|Alternative names||Shrewsbury biscuit|
|Place of origin||England|
|Region or state||Shrewsbury, Shropshire|
|Main ingredients||Sugar, flour, egg, butter, and lemon zest|
|Cookbook:Shrewsbury cake Shrewsbury cake|
A Shrewsbury cake or Shrewsbury biscuit is a classic English dessert, named after Shrewsbury, the county town of Shropshire. They are made from dough that contains sugar, flour, egg, butter, and lemon zest. Shrewsbury cakes can be small in size for serving several at a time, or large for serving as a dessert in themselves.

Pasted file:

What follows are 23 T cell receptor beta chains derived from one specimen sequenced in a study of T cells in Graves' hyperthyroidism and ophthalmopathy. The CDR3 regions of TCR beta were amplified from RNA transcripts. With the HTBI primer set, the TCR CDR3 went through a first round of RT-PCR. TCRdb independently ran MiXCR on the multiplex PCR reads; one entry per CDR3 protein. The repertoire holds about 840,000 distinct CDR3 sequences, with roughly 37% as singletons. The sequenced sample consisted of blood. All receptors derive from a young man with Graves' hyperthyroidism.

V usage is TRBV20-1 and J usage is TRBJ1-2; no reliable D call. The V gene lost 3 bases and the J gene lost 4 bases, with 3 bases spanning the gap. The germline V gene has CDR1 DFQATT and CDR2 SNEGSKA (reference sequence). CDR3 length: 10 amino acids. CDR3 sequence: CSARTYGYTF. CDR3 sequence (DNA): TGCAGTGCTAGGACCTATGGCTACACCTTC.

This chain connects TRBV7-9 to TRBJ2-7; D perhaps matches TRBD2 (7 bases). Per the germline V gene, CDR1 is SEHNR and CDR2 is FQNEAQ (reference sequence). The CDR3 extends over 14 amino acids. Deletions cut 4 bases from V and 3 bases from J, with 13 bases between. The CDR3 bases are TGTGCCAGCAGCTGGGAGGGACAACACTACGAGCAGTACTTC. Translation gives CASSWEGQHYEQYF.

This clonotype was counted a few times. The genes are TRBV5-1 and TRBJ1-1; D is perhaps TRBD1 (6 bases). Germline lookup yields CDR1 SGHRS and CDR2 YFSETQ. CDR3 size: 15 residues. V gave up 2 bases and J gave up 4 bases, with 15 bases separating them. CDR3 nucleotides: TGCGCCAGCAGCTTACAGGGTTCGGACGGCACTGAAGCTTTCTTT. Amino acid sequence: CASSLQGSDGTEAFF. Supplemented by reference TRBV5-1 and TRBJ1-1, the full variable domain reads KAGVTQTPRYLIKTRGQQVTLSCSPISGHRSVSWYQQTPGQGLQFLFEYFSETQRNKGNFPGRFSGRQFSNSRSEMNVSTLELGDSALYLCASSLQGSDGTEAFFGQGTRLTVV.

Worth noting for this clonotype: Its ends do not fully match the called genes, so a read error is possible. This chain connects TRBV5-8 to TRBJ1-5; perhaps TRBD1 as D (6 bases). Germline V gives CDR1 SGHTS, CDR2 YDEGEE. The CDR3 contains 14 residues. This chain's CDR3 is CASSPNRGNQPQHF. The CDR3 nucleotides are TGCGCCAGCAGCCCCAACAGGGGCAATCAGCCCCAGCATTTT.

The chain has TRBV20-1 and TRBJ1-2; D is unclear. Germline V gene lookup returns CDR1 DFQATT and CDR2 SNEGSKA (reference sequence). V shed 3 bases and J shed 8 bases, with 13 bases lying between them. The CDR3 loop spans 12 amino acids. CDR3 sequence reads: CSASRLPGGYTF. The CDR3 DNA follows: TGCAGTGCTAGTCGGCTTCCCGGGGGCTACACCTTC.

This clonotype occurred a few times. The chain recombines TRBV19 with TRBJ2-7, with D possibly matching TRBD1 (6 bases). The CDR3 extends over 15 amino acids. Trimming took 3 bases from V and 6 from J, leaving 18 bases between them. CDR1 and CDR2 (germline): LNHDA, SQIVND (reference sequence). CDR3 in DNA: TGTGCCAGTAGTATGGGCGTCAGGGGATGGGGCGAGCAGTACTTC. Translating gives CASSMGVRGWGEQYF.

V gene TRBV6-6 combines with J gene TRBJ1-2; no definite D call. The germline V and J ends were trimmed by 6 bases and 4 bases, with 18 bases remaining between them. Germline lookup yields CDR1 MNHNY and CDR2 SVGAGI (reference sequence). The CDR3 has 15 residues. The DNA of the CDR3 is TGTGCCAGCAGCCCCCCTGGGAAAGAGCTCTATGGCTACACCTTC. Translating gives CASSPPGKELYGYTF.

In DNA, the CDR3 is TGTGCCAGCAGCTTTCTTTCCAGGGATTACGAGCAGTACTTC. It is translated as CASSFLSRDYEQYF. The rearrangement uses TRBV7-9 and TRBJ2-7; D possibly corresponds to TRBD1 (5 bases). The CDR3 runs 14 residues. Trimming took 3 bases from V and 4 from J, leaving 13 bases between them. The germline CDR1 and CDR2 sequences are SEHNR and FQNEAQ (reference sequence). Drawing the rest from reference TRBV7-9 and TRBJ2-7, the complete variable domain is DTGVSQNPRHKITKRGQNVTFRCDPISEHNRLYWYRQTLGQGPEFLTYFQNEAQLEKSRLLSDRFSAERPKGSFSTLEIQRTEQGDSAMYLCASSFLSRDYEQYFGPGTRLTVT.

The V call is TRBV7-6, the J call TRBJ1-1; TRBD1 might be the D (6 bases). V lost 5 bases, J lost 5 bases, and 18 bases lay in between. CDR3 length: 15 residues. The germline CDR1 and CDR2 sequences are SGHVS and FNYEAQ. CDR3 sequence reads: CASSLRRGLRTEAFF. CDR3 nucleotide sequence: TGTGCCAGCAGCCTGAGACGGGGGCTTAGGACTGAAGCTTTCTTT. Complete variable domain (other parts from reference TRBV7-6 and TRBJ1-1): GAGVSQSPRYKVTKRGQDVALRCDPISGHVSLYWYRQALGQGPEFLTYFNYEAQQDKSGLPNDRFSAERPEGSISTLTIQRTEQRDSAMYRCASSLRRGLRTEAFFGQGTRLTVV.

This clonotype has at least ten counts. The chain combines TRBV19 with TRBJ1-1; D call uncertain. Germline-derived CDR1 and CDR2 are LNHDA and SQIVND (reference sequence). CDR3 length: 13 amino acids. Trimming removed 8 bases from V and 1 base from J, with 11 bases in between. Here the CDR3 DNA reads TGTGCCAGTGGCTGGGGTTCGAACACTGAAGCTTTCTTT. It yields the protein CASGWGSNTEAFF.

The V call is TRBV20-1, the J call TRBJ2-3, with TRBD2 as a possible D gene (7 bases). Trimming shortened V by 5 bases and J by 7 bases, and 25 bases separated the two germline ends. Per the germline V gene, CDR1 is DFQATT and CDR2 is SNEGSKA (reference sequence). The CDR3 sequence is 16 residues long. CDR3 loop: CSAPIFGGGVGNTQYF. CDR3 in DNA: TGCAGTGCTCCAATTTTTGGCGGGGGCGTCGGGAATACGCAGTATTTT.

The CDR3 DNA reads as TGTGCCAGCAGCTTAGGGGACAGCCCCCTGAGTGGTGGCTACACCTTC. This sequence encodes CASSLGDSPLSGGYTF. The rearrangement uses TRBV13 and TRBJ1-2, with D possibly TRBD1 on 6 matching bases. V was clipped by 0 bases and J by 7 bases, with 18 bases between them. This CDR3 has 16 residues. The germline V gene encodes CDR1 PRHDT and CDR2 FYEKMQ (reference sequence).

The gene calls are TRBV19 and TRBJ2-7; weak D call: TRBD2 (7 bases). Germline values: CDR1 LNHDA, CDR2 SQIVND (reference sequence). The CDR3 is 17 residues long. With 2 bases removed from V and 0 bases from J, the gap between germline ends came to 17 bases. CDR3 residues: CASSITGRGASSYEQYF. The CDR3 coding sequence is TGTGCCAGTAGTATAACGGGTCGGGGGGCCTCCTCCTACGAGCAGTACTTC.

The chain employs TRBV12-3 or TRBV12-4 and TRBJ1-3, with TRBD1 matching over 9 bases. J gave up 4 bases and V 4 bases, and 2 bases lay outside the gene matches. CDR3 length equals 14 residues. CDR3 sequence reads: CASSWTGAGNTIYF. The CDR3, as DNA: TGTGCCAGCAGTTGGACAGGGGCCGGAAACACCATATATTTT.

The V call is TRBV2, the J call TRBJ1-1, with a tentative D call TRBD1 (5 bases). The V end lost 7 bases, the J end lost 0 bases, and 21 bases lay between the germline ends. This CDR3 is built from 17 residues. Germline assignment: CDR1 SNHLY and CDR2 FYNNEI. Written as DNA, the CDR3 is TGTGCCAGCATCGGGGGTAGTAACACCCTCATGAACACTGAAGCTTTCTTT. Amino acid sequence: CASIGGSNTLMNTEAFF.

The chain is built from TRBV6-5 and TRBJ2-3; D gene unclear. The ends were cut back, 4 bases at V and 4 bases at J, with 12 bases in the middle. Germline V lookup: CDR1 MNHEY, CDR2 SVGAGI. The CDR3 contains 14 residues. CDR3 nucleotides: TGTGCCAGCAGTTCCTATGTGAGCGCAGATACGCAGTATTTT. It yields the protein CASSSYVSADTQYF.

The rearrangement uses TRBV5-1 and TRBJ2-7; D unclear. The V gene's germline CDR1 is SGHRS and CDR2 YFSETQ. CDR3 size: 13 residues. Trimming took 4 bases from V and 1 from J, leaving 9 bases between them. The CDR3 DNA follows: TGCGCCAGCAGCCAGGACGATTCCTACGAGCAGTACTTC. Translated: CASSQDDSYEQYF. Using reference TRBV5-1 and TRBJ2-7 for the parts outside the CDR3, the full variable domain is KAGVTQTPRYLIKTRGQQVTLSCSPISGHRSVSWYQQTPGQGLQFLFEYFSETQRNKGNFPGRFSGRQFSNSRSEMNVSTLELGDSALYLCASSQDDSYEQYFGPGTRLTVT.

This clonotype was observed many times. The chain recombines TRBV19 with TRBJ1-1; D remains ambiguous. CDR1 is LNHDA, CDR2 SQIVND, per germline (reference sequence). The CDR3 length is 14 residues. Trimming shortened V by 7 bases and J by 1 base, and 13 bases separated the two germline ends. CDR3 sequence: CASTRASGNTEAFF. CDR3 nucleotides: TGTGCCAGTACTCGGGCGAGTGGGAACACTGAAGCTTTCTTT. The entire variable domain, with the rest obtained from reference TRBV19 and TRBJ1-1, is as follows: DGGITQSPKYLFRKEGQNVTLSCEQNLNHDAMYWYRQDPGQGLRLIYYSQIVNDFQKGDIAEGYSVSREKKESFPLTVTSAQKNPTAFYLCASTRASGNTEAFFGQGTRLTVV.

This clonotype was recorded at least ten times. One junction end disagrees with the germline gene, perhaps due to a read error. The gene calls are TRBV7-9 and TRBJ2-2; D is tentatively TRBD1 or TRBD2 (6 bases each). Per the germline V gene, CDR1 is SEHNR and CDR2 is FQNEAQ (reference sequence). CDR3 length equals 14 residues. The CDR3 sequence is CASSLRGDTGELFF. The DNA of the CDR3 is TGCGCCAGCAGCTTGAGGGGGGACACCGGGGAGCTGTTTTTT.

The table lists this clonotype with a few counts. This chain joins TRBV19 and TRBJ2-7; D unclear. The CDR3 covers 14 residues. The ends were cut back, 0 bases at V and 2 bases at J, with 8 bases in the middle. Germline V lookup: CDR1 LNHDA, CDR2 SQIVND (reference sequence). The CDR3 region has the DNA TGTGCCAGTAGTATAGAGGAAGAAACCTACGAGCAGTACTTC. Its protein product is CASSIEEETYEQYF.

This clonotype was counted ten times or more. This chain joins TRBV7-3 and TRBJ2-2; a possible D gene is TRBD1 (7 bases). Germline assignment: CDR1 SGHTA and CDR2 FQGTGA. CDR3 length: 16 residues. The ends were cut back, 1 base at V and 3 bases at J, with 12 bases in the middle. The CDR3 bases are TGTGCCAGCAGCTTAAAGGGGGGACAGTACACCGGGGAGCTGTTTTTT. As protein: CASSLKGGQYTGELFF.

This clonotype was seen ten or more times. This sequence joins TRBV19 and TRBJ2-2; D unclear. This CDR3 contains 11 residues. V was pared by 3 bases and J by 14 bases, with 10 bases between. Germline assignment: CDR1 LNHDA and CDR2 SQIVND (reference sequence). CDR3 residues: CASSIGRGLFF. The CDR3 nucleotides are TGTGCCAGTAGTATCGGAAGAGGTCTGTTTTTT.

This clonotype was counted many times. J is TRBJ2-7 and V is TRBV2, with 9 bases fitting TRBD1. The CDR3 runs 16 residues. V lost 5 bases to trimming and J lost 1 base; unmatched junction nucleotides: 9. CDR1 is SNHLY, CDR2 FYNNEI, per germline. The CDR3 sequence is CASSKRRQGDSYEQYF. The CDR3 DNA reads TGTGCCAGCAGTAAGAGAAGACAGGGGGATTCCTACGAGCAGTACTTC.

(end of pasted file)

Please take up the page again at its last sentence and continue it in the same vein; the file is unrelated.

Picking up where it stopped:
The playwright William Congreve mentioned Shrewsbury cakes in his play The Way of the World in 1700 as a simile  (Witwoud - "Why, brother Wilfull of Salop, you may be as short as a Shrewsbury cake, if you please. But I tell you 'tis not modish to know relations in town"). The recipe is also included in several early cookbooks including The Compleat Cook of 1658.
- "Shrewsbury Biscuit". A Guide To The UK's Traditional Foods. wetnelly.com. Retrieved 21 June 2009.
- Congreve, William (1700). "The Way of the World". The Way of the World. Full Books. Retrieved 21 June 2009.
- "Shrewsbury Cake Recipes". The Olde Cookery Book. Retrieved 21 June 2009.